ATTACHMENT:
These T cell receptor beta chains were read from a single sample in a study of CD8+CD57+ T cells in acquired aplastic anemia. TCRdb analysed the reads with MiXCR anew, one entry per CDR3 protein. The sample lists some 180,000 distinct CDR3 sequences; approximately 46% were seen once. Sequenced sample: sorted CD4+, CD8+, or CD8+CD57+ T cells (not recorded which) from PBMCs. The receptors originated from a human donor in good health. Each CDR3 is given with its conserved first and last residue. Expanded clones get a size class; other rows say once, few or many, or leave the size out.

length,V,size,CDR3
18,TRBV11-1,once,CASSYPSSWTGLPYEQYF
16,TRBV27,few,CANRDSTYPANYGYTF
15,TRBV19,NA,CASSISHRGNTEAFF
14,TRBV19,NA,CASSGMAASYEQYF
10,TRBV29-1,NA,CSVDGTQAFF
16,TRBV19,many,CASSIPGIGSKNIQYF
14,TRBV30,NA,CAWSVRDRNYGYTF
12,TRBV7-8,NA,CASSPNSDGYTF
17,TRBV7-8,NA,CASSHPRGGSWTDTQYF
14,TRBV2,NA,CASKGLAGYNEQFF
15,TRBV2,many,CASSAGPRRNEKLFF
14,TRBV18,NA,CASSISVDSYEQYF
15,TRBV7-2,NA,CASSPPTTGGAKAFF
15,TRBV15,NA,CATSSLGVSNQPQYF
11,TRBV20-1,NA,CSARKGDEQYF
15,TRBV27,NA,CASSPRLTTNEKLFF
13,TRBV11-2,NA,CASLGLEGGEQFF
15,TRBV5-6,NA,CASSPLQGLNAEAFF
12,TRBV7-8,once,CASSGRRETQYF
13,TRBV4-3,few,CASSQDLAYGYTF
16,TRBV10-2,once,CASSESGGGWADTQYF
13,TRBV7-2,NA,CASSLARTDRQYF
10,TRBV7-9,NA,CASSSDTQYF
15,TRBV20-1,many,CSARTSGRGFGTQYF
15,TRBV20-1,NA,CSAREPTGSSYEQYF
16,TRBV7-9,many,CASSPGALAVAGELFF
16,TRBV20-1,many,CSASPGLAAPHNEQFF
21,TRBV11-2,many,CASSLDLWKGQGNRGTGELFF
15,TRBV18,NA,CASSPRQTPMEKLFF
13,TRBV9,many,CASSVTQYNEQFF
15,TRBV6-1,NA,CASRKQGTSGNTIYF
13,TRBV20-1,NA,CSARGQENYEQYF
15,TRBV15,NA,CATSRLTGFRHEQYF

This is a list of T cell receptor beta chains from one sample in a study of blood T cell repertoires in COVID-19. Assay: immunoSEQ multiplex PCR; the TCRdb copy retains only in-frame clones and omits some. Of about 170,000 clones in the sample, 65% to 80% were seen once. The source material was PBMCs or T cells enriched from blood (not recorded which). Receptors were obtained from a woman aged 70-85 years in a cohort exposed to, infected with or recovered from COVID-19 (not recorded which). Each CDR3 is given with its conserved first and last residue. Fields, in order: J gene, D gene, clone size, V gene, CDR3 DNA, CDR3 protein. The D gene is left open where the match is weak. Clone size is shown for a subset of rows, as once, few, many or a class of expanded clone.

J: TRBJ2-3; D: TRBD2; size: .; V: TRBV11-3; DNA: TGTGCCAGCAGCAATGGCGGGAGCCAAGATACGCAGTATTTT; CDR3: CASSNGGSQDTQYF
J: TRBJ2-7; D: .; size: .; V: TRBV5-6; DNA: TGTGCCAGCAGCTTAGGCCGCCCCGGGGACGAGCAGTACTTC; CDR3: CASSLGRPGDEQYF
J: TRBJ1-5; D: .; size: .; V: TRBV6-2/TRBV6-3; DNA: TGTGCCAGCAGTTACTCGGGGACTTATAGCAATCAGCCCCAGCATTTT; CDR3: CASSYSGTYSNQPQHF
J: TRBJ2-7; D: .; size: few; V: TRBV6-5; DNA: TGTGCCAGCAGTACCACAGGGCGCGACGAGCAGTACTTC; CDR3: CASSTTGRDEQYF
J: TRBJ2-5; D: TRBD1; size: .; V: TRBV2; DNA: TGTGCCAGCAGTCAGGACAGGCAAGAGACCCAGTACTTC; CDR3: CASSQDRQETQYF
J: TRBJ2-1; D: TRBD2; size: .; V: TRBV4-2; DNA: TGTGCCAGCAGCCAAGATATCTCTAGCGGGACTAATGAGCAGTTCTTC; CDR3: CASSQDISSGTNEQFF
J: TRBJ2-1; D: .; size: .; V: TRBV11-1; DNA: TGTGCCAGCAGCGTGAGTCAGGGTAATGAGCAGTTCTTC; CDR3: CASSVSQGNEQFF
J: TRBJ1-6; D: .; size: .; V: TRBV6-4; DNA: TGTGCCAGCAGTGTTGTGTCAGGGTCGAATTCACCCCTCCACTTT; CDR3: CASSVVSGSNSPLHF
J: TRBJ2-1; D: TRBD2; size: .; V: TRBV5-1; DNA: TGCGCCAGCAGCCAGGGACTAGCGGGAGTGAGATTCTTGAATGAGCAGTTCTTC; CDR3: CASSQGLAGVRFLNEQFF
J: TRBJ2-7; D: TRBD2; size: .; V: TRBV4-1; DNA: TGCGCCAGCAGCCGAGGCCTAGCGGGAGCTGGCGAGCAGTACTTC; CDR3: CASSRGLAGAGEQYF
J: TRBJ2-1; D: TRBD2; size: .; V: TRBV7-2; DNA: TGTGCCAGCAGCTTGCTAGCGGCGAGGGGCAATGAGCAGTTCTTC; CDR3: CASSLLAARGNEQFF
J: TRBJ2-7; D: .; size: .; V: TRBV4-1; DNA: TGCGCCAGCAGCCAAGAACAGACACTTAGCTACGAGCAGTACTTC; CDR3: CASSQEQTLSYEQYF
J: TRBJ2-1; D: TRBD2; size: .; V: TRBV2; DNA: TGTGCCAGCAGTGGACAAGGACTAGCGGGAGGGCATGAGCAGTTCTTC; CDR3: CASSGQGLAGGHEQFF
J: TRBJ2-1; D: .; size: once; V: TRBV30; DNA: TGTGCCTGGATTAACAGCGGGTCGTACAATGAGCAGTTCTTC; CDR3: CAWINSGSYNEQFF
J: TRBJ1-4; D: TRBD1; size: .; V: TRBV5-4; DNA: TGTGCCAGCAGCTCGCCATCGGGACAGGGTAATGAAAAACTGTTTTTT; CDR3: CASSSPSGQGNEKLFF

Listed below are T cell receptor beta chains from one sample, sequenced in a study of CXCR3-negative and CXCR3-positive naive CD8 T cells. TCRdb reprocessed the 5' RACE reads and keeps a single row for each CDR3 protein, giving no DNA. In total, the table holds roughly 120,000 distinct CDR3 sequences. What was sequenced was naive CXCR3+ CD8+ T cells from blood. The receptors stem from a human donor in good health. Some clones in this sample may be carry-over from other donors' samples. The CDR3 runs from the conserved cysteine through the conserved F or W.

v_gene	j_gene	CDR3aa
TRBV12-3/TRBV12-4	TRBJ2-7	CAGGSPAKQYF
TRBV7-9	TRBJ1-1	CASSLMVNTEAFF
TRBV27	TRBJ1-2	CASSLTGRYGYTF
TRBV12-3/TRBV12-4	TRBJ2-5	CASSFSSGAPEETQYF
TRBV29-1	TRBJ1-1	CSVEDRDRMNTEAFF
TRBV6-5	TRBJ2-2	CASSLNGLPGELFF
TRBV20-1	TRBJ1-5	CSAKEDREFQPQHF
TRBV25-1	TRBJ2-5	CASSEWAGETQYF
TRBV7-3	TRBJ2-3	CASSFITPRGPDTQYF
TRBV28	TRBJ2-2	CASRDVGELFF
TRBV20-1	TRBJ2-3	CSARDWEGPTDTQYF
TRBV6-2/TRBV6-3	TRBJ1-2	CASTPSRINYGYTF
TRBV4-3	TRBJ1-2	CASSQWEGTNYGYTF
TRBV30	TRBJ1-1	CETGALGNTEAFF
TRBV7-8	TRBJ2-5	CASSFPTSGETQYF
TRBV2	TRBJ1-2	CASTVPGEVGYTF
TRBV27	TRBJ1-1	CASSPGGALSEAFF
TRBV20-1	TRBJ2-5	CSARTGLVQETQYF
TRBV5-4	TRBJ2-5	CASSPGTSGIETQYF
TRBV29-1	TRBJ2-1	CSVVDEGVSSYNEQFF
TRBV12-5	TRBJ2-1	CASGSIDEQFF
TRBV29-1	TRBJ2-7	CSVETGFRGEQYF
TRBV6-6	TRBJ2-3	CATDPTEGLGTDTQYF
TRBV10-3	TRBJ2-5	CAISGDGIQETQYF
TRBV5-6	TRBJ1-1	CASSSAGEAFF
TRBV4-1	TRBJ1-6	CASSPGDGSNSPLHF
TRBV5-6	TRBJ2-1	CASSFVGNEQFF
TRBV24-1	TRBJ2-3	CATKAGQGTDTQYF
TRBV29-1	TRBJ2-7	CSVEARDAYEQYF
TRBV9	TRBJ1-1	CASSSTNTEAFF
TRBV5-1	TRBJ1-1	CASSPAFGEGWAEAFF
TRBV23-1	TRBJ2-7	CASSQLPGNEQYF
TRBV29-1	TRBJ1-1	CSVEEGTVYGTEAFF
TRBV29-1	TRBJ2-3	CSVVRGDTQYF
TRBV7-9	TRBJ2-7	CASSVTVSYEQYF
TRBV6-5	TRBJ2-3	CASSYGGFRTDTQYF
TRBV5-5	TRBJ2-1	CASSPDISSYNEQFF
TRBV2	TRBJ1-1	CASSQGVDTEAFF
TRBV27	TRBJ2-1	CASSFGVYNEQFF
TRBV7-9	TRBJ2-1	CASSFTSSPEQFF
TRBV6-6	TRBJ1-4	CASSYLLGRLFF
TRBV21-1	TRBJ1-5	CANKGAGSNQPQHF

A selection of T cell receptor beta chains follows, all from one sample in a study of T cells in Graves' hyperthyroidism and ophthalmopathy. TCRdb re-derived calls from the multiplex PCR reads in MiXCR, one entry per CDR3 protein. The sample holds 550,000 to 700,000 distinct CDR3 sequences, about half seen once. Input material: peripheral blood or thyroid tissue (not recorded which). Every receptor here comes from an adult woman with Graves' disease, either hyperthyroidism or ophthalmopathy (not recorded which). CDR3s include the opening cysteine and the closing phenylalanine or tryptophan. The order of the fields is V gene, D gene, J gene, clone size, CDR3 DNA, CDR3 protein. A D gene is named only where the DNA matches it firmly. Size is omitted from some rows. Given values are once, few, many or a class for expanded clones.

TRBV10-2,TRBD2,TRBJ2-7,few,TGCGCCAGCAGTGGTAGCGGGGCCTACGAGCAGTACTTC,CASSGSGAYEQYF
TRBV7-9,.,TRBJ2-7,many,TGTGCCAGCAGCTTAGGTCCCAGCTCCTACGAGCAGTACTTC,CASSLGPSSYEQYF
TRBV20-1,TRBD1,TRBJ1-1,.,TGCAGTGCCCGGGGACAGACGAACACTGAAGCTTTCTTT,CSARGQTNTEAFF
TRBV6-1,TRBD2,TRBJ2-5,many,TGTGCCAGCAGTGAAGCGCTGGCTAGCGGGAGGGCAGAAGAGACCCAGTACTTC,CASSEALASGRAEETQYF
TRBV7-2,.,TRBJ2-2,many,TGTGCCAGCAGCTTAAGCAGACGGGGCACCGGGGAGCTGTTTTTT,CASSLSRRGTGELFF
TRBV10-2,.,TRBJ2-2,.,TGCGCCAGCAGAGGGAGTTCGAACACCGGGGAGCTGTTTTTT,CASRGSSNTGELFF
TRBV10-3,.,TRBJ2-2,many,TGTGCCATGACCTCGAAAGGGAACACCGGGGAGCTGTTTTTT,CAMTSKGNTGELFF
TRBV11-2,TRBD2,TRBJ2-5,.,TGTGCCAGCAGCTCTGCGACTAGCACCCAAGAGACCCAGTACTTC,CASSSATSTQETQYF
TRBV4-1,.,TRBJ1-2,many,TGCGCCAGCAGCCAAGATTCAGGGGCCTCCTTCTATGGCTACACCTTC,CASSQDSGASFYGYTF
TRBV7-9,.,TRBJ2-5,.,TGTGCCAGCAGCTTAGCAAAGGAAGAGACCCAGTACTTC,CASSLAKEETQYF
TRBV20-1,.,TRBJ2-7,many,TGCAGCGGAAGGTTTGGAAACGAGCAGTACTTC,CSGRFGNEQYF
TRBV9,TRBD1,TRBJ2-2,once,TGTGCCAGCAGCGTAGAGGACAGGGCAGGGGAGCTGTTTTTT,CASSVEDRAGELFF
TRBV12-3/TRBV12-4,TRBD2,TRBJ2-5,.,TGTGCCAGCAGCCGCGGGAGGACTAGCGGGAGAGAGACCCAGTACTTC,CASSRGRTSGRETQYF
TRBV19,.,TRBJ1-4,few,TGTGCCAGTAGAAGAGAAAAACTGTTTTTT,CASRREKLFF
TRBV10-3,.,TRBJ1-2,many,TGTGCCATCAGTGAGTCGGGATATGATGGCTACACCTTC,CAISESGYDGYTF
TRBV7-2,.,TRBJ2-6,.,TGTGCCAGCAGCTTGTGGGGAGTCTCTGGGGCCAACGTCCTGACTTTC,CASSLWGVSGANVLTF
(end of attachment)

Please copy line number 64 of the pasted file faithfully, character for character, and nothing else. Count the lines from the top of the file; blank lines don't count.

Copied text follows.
TRBV20-1	TRBJ2-3	CSARDWEGPTDTQYF